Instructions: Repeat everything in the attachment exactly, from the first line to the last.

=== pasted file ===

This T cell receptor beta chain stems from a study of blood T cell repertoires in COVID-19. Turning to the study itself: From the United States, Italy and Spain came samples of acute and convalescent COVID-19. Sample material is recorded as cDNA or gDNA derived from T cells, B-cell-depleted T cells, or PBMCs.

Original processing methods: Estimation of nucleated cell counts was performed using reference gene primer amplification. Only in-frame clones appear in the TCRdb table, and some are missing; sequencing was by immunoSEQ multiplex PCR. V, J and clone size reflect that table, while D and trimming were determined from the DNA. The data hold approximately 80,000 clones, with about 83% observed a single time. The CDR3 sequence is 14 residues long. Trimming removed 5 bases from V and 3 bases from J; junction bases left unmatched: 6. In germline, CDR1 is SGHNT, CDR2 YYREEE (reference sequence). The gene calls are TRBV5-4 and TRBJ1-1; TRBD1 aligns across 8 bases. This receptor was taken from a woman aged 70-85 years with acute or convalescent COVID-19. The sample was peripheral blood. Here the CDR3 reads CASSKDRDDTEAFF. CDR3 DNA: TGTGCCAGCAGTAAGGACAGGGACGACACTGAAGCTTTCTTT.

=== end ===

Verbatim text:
This T cell receptor beta chain stems from a study of blood T cell repertoires in COVID-19. Turning to the study itself: From the United States, Italy and Spain came samples of acute and convalescent COVID-19. Sample material is recorded as cDNA or gDNA derived from T cells, B-cell-depleted T cells, or PBMCs.

Original processing methods: Estimation of nucleated cell counts was performed using reference gene primer amplification. Only in-frame clones appear in the TCRdb table, and some are missing; sequencing was by immunoSEQ multiplex PCR. V, J and clone size reflect that table, while D and trimming were determined from the DNA. The data hold approximately 80,000 clones, with about 83% observed a single time. The CDR3 sequence is 14 residues long. Trimming removed 5 bases from V and 3 bases from J; junction bases left unmatched: 6. In germline, CDR1 is SGHNT, CDR2 YYREEE (reference sequence). The gene calls are TRBV5-4 and TRBJ1-1; TRBD1 aligns across 8 bases. This receptor was taken from a woman aged 70-85 years with acute or convalescent COVID-19. The sample was peripheral blood. Here the CDR3 reads CASSKDRDDTEAFF. CDR3 DNA: TGTGCCAGCAGTAAGGACAGGGACGACACTGAAGCTTTCTTT.